Atlantic Salmon

Salmo salar

Disease, Medicines and Chemicals

In common with all other animal farming systems in which animals are raised in greater numbers than they would be found in nature, the farming of Atlantic salmon can potentially increase the risk of disease outbreaks due to the number of individual animals living in close proximity to each other. It is essential that good husbandry and a pro-active approach to health management is adopted at each farm location in order to minimise and mitigate these risks.

Atlantic salmon can be affected by a range of viral and bacterial pathogens, the most important of which cause: Pancreas Disease (PD), Salmonid Rickettsial Septicaemia (SRS), Infectious Pancreatic Necrosis (IPN), Heart and Skeletal Muscle Inflammation (HSMI), Infectious Salmon Anaemia (ISA), and Gill Disease (GD)1. The effects of disease can have major economic impacts on the industry, for example the ISA outbreak in Chile2.

The first line of defence in disease and pathogen management is effective biosecurity and health plans to minimise disease and its spread3, 4. Certification schemes require such plans, as do other initiatives, e.g. The Code of Good Practice for Scottish Finfish Aquaculture5.

When needed, there are a range of medicines and chemical treatments available to control Atlantic salmon disease and pathogens, including antibiotics. Antibiotics are used strictly as therapeutants by the industry; they are not used as growth promoters. Overuse of antibiotics in farming or for human medical treatment speeds up the development of antibiotic resistance, which is when bacteria change and become resistant to the antibiotics used to treat them6. Generally only limited amounts of antibiotics are used rearing Atlantic salmon due to the availability and efficacy of vaccines7.

Across many Atlantic salmon producing countries antibiotic use has fallen significantly1, 7 as shown in the graph, whilst in some producer countries this has not been the case, e.g. in Chile8, 9, 10, 11, 12. However, reductions in Chilean usage have recently been reported13.

Atlantic Salmon Production and Antibiotic Use in Norway

Strict adherence to medicine withdrawal periods at farm level, and through pre and post-harvest testing regimes, it is possible to assure seafood buyers and consumers that any residual levels of antibiotics in the edible parts of the fish fall within legal tolerances acceptable in human food.

Vaccination plays a very important role in Atlantic salmon farming, and has been a key reason behind the success of salmon aquaculture. The industry has adopted mass vaccination to control a number of diseases found in freshwater and marine environments, and in many cases smolts are injected with vaccines that provide broad protection against a range of diseases14, 15.

Medicinal treatment (vaccines, antibiotics and chemical treatments) used by Atlantic salmon producers is tightly regulated and normally administered by a veterinarian. Typically, only approved medicines that are authorised to treat a particular disease can be used. For example, in the UK industry, supply and control of medicines is regulated by the Veterinary Medicines Directorate16 which maintains an up-to date list of authorised products that can be used in salmon as well as other food species. Similar controls exist in Norway, the US, Canada and to a large extent Chile. Regulators ensure that treatments are effective and safe to the target animal and the environment; consumer safety is ensured by specifying withdrawal periods after treatment and before fish are harvested.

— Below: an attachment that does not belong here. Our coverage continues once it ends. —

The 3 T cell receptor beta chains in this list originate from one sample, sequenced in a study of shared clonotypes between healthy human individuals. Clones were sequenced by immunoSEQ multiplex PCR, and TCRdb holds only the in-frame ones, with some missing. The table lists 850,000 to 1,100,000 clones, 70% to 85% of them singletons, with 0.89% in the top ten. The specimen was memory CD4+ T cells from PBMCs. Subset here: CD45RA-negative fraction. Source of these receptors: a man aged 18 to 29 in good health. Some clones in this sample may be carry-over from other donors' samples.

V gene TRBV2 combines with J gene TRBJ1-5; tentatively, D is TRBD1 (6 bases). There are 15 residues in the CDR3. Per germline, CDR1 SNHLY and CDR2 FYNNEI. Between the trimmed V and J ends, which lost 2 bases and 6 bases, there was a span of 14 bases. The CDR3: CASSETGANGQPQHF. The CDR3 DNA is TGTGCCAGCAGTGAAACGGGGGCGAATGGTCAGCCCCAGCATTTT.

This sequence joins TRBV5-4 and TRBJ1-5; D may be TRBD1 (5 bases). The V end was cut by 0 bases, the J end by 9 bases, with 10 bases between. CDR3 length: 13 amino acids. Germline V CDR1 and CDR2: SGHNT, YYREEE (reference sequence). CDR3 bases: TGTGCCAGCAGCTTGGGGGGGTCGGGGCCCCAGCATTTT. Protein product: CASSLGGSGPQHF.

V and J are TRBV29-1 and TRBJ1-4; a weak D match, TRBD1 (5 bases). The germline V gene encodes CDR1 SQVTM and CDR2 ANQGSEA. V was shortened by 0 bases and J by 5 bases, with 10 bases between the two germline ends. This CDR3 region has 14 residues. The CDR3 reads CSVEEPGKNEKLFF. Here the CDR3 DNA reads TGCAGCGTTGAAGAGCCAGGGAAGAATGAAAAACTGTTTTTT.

Functional aquafeeds include a range of additives used to improve growth and feed utilisation, but also to support the health and stress resistance. Additives, such as probiotics, prebiotics, phytogenics, and immune-stimulants may help improve disease resistance and reduce the intensity of sea lice infection17, 18, 19.

Good husbandry and strict adherence to the principles of biosecurity are also an important aspect of managing the movement of eggs and live fish between sites, including in some cases internationally, where there is an opportunity to spread pathogens between locations.

Sea Lice

Sea lice (a parasitic copepod) feed on salmon skin and can cause lesions, leading to further problems and secondary infections. Although wild Atlantic salmon are natural hosts of sea lice the possible interaction and impacts on wild fish populations of sea lice from farmed fish is a concern20, 21, 22 and the management of sea lice is perhaps the most pressing issue facing the Atlantic salmon aquaculture industry. Biosecurity plans to minimise sea lice are central to health management and are now widely implemented. These include processes to separate different stocks and year-classes of fish, control of the movement of equipment and staff between premises, disinfection of key equipment, and introduction of fallowing periods between stocking net-pen sites with new cohorts of fish.